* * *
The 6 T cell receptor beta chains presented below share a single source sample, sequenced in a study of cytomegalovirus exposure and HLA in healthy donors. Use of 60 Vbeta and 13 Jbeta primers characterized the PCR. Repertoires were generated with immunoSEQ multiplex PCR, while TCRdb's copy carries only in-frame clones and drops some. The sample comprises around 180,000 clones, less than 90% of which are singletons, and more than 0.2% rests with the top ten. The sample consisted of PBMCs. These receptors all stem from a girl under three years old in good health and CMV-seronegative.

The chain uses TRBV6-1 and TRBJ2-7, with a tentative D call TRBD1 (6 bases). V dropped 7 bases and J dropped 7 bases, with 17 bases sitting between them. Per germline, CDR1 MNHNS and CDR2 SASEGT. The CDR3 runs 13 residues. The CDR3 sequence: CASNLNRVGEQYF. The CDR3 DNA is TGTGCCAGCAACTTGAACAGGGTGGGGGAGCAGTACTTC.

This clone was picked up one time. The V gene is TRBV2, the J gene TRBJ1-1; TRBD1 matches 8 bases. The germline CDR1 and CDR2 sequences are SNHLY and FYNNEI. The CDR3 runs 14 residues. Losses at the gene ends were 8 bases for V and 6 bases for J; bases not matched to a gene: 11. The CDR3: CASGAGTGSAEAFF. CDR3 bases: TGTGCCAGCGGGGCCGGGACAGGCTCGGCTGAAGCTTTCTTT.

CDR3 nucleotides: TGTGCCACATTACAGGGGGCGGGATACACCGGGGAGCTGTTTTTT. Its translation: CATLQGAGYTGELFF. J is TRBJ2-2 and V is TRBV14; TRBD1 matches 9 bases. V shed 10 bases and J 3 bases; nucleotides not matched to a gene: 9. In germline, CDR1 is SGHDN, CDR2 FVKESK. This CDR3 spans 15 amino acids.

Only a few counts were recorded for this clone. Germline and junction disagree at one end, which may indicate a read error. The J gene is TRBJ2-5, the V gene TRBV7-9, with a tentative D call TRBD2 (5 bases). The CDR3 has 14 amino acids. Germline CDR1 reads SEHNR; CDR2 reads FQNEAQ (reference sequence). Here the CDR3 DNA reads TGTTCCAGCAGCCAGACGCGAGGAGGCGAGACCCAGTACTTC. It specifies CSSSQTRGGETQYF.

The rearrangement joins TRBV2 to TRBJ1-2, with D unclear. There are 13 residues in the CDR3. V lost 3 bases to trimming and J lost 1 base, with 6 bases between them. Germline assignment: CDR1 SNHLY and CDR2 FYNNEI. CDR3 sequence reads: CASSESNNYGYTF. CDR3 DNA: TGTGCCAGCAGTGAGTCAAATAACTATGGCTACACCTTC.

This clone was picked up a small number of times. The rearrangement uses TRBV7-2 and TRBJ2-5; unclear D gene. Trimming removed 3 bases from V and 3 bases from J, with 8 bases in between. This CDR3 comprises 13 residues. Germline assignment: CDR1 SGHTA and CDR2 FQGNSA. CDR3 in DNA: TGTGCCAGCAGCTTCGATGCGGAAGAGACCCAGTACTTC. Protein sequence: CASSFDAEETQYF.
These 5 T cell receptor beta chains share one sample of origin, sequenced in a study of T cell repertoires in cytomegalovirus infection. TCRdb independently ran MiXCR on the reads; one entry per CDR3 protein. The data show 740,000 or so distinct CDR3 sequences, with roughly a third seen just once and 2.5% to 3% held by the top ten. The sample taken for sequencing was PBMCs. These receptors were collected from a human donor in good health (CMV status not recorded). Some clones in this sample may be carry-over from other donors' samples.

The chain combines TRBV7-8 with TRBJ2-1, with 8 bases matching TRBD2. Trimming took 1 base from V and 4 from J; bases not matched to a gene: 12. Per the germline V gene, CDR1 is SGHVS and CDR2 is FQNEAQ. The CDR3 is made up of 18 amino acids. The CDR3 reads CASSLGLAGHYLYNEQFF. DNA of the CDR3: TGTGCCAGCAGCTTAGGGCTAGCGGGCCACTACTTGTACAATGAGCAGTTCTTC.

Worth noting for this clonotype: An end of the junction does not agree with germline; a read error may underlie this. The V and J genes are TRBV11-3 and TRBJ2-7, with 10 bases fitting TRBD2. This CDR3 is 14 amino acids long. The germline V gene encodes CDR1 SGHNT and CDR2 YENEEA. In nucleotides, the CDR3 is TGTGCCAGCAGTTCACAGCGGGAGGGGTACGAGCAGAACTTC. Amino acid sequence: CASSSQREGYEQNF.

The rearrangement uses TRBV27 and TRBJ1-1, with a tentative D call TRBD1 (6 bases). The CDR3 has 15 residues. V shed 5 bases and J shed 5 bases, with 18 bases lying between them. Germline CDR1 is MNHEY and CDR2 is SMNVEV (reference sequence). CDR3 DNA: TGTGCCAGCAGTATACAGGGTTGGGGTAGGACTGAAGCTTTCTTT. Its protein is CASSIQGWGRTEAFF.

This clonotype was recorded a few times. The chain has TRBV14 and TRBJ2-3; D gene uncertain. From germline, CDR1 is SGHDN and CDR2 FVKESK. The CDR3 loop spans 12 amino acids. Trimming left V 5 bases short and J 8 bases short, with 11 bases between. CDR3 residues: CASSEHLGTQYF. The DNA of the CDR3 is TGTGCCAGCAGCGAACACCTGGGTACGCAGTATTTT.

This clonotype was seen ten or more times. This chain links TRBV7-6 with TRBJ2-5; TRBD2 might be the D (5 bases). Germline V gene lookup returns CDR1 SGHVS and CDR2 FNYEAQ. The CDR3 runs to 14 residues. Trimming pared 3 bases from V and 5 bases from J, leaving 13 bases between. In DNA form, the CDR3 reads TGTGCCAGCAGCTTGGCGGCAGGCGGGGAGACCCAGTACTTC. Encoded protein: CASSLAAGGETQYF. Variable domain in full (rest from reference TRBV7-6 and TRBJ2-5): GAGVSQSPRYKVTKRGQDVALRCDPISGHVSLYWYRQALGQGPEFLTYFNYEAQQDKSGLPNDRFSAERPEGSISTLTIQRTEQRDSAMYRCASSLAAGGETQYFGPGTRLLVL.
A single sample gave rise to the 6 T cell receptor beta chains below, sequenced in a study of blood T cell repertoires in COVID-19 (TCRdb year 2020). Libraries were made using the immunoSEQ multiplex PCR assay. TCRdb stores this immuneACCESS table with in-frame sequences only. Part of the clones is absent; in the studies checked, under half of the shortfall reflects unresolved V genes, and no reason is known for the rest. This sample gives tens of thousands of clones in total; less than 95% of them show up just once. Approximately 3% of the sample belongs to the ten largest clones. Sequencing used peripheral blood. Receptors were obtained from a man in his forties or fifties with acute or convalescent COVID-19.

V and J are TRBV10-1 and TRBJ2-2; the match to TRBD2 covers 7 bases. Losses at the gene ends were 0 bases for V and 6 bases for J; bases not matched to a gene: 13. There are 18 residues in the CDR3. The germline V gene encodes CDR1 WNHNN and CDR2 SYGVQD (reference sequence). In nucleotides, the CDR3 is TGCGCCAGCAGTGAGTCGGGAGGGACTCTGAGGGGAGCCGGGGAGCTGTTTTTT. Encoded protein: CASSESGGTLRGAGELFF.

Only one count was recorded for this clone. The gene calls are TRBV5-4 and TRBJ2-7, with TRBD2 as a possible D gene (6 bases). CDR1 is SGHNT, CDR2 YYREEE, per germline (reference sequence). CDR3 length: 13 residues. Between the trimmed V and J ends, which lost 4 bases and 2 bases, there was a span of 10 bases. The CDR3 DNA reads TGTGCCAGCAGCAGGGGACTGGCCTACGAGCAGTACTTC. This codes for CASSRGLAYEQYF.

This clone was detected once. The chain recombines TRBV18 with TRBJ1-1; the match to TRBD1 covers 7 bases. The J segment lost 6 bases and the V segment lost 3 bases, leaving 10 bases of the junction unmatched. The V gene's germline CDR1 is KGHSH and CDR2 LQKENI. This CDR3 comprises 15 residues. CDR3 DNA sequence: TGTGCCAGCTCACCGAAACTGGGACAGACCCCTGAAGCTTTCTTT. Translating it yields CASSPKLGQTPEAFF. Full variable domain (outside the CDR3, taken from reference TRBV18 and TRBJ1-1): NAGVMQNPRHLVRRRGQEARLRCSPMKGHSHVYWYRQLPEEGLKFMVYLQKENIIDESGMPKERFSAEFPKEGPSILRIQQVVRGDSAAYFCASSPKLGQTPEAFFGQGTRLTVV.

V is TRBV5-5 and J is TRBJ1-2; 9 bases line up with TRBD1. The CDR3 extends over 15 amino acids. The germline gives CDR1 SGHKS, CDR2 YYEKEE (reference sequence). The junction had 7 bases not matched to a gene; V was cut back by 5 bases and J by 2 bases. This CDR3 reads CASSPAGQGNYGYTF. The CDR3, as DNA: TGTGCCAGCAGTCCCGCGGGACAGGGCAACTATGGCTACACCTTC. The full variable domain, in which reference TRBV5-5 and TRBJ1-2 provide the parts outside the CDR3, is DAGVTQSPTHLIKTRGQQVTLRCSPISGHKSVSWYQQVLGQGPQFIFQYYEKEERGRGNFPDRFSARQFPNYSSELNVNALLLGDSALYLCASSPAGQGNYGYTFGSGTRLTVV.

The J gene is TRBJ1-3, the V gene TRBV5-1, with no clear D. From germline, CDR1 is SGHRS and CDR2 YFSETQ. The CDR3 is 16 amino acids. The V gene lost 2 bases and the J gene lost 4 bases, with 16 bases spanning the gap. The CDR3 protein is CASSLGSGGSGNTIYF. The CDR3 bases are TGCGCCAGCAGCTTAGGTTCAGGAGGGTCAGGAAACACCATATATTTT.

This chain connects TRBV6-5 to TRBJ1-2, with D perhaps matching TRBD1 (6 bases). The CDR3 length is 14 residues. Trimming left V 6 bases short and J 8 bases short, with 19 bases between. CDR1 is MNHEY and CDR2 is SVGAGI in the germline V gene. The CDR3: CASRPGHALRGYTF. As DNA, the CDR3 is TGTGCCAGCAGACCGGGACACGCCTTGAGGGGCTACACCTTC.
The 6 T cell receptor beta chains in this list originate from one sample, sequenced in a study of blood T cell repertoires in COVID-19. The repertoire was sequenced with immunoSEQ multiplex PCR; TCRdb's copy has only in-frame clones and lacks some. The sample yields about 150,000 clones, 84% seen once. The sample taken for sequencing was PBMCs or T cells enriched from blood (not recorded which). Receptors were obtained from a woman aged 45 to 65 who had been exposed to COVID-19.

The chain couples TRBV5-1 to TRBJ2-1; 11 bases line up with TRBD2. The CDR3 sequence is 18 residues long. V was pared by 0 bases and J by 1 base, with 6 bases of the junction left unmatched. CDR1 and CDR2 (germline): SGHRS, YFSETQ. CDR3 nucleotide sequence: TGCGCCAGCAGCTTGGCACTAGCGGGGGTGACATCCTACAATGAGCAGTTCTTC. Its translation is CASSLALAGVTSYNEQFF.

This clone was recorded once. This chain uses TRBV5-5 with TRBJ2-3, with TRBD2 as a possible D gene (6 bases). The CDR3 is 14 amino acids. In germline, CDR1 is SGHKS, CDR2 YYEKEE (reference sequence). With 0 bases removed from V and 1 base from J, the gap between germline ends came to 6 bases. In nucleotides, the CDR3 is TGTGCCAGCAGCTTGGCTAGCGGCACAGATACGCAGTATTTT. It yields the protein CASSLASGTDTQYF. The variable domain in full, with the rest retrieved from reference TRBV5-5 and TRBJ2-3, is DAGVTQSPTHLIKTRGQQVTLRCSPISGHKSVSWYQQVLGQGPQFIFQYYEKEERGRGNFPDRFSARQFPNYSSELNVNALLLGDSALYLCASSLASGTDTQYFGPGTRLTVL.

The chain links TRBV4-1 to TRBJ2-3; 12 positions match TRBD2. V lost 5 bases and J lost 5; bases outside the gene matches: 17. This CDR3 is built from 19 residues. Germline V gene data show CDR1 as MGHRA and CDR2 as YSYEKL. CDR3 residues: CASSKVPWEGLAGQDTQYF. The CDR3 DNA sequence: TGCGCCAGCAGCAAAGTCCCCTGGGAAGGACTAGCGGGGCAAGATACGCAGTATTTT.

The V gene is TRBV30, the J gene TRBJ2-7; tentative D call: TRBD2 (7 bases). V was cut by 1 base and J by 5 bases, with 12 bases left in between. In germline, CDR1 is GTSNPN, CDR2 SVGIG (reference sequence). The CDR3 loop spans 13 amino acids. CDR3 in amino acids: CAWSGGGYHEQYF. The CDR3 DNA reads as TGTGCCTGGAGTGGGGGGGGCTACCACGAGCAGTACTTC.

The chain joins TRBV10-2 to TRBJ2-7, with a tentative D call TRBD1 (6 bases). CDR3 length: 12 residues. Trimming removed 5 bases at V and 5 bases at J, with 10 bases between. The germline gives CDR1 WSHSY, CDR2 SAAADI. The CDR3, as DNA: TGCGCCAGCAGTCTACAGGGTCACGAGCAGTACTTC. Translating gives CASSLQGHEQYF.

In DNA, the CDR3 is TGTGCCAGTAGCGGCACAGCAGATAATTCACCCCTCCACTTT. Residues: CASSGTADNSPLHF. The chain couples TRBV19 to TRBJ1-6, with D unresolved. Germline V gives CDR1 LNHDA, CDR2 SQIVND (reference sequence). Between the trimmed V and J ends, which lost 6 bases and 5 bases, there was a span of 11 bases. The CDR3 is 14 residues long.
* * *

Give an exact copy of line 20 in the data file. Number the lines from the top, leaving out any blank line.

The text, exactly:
This chain connects TRBV6-5 to TRBJ1-2, with D perhaps matching TRBD1 (6 bases). The CDR3 length is 14 residues. Trimming left V 6 bases short and J 8 bases short, with 19 bases between. CDR1 is MNHEY and CDR2 is SVGAGI in the germline V gene. The CDR3: CASRPGHALRGYTF. As DNA, the CDR3 is TGTGCCAGCAGACCGGGACACGCCTTGAGGGGCTACACCTTC.